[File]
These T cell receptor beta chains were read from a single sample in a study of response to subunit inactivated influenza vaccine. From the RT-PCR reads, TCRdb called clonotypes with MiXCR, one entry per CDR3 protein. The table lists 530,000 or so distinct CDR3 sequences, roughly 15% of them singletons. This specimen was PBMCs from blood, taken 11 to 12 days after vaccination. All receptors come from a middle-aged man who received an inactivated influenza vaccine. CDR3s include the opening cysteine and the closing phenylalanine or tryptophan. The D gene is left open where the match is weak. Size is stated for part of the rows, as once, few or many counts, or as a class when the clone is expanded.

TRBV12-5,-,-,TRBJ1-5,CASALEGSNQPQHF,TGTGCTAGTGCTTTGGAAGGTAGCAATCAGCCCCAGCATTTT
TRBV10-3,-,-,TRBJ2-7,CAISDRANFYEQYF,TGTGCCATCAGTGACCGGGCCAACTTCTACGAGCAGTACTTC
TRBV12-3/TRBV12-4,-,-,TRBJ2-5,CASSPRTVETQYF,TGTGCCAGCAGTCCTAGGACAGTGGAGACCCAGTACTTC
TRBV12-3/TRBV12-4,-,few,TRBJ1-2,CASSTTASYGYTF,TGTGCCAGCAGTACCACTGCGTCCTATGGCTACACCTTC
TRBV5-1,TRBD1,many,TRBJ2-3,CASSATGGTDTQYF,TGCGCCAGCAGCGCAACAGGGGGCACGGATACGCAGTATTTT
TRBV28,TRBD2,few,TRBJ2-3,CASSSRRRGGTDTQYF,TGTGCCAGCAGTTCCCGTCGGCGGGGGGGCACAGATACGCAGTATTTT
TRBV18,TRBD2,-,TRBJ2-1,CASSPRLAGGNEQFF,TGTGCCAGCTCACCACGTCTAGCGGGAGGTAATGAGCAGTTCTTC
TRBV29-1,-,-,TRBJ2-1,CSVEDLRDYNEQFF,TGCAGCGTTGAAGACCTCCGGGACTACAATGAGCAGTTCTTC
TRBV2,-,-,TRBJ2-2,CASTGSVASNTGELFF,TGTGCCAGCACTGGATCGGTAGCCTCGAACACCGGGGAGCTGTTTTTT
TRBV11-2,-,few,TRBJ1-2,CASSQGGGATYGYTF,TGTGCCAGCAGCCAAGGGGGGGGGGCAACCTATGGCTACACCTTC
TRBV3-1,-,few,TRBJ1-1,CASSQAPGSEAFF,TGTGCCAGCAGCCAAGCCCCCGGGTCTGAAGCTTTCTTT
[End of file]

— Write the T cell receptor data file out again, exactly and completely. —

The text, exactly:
These T cell receptor beta chains were read from a single sample in a study of response to subunit inactivated influenza vaccine. From the RT-PCR reads, TCRdb called clonotypes with MiXCR, one entry per CDR3 protein. The table lists 530,000 or so distinct CDR3 sequences, roughly 15% of them singletons. This specimen was PBMCs from blood, taken 11 to 12 days after vaccination. All receptors come from a middle-aged man who received an inactivated influenza vaccine. CDR3s include the opening cysteine and the closing phenylalanine or tryptophan. The D gene is left open where the match is weak. Size is stated for part of the rows, as once, few or many counts, or as a class when the clone is expanded.

TRBV12-5,-,-,TRBJ1-5,CASALEGSNQPQHF,TGTGCTAGTGCTTTGGAAGGTAGCAATCAGCCCCAGCATTTT
TRBV10-3,-,-,TRBJ2-7,CAISDRANFYEQYF,TGTGCCATCAGTGACCGGGCCAACTTCTACGAGCAGTACTTC
TRBV12-3/TRBV12-4,-,-,TRBJ2-5,CASSPRTVETQYF,TGTGCCAGCAGTCCTAGGACAGTGGAGACCCAGTACTTC
TRBV12-3/TRBV12-4,-,few,TRBJ1-2,CASSTTASYGYTF,TGTGCCAGCAGTACCACTGCGTCCTATGGCTACACCTTC
TRBV5-1,TRBD1,many,TRBJ2-3,CASSATGGTDTQYF,TGCGCCAGCAGCGCAACAGGGGGCACGGATACGCAGTATTTT
TRBV28,TRBD2,few,TRBJ2-3,CASSSRRRGGTDTQYF,TGTGCCAGCAGTTCCCGTCGGCGGGGGGGCACAGATACGCAGTATTTT
TRBV18,TRBD2,-,TRBJ2-1,CASSPRLAGGNEQFF,TGTGCCAGCTCACCACGTCTAGCGGGAGGTAATGAGCAGTTCTTC
TRBV29-1,-,-,TRBJ2-1,CSVEDLRDYNEQFF,TGCAGCGTTGAAGACCTCCGGGACTACAATGAGCAGTTCTTC
TRBV2,-,-,TRBJ2-2,CASTGSVASNTGELFF,TGTGCCAGCACTGGATCGGTAGCCTCGAACACCGGGGAGCTGTTTTTT
TRBV11-2,-,few,TRBJ1-2,CASSQGGGATYGYTF,TGTGCCAGCAGCCAAGGGGGGGGGGCAACCTATGGCTACACCTTC
TRBV3-1,-,few,TRBJ1-1,CASSQAPGSEAFF,TGTGCCAGCAGCCAAGCCCCCGGGTCTGAAGCTTTCTTT